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Killer thieves

01 Apr 2002

We commented in RG 2.02 (p61), after a fatal collision in December 2001, on the deplorable state of commuter services operated by Metrorail, where the average age of EMU cars is 27 years and delays are endemic. While the EMUs are to be refurbished (p205), this will do nothing to alter the huge problems facing South Africa's railways, which suffered their 10th significant accident within 12 months on February 5 when anEMU crashed into the back of a freight train at Charlotte's Dale, 68 km north of Durban. Many schoolchildren were among the 24 dead and 112 injured.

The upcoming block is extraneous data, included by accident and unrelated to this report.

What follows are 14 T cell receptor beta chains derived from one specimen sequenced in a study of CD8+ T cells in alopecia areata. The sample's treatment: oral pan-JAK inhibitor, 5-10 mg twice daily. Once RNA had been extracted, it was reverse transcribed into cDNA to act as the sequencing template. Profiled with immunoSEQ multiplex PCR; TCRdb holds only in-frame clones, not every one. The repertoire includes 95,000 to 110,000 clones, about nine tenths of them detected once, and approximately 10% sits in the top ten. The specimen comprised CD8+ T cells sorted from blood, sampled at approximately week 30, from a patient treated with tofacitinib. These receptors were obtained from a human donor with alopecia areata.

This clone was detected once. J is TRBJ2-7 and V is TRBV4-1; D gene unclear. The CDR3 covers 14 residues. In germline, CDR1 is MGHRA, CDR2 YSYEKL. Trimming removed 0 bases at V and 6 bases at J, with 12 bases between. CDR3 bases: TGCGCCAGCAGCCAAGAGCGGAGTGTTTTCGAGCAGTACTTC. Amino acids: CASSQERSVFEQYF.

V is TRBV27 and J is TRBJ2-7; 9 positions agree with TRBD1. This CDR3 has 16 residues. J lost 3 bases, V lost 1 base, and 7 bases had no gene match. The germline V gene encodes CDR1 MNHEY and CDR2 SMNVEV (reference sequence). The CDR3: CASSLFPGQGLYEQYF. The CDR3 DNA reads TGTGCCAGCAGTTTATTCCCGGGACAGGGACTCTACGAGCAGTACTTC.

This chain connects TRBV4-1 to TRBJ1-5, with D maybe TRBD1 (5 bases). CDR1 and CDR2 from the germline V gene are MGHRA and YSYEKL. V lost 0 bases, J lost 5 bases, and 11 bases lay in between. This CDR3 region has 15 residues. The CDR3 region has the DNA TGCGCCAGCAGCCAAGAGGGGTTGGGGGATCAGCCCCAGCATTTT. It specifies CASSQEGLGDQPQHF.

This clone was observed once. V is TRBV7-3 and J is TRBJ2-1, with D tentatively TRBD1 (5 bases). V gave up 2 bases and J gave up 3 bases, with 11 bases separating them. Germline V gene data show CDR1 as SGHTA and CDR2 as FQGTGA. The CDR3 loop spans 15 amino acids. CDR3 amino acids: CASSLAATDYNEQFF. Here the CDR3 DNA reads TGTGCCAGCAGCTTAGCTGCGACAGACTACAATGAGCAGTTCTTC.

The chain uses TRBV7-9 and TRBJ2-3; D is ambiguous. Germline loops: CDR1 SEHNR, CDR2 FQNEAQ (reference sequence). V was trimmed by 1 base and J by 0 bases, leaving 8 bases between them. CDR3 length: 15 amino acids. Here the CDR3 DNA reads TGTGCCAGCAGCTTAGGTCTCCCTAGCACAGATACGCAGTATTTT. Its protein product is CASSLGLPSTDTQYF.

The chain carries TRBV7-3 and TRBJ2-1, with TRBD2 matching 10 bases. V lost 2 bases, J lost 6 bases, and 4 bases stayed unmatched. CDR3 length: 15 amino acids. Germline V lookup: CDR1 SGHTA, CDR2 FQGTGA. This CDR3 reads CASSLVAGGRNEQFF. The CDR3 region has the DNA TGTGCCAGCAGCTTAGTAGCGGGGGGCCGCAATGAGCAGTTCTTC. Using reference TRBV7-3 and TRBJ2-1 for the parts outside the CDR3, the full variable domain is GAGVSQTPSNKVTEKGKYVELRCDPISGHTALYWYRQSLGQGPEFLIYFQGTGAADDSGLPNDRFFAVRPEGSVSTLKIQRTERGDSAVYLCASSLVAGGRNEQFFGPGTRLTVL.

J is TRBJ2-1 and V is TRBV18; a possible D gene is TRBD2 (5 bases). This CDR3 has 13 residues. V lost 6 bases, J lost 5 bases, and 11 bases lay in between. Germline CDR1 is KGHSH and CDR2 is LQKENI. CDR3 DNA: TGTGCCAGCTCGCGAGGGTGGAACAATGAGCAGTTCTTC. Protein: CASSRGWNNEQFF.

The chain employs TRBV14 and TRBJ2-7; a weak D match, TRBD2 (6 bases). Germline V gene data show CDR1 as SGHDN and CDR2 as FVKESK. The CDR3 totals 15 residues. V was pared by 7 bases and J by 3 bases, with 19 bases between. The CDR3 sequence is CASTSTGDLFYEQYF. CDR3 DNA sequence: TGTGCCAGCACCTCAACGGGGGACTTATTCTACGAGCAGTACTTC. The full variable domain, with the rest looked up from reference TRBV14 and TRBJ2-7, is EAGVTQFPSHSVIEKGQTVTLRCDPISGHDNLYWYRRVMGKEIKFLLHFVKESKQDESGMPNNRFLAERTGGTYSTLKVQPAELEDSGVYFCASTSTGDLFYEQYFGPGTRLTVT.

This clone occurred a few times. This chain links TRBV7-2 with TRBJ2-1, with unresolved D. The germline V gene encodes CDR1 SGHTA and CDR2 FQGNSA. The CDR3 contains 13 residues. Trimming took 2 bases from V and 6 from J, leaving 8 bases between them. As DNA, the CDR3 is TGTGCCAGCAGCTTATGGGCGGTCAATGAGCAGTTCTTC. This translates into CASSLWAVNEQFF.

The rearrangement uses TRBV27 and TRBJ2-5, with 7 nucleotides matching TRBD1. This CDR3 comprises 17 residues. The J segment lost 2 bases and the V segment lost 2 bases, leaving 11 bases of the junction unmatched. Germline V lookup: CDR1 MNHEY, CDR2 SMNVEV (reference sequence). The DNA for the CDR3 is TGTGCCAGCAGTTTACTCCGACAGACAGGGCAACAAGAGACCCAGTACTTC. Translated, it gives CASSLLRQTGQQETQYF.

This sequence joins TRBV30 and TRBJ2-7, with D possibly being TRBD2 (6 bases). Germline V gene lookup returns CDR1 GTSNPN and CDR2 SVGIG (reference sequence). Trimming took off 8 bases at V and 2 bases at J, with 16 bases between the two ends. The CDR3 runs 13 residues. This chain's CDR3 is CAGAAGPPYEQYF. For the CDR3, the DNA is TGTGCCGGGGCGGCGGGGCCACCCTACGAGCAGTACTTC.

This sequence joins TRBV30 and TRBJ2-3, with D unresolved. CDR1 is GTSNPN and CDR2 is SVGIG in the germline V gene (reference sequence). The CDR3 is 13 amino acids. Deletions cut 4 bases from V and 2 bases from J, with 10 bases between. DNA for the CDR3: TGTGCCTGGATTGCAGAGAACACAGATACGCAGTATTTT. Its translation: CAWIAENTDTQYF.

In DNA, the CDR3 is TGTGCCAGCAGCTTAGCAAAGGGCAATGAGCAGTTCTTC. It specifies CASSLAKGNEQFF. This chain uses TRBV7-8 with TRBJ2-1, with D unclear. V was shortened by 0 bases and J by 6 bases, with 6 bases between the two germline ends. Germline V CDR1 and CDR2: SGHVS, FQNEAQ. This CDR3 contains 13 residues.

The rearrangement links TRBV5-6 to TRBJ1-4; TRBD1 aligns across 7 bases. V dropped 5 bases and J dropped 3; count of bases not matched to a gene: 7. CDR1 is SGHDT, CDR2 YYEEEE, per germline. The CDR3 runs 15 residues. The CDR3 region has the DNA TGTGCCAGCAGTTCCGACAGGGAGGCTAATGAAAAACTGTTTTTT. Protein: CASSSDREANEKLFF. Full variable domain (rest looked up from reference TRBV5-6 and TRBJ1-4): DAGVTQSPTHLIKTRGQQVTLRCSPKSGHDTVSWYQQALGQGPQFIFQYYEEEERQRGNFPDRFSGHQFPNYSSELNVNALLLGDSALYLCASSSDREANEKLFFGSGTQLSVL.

The disaster occurred because trains were moving under verbal orders after just 2m of signal cable had been stolen to sell as scrap. Theft of copper, and crime generally, has become a huge problem for Metrorail. In the three months to July 31 2001, some 3400 trains were delayed or cancelled by cable theft, 1977 by vandalism and 373 due to sabotage of points. But cable theft is seen by courts as trivial, and offenders often get off with a warning, according to Spoornet CEO Zandile Jakavula.

Parliament was expected to receive last month the National Railway Safety Regulator Bill. Among other provisions, it makes directors of rail companies personally liable for accidents, which (unlike copper thieves) could mean jail. Transport Ministry spokesman Mike Mabasa said 'we hope to have the Act in place before June', but Charlotte's Dale may give potential bidders pause for reflection.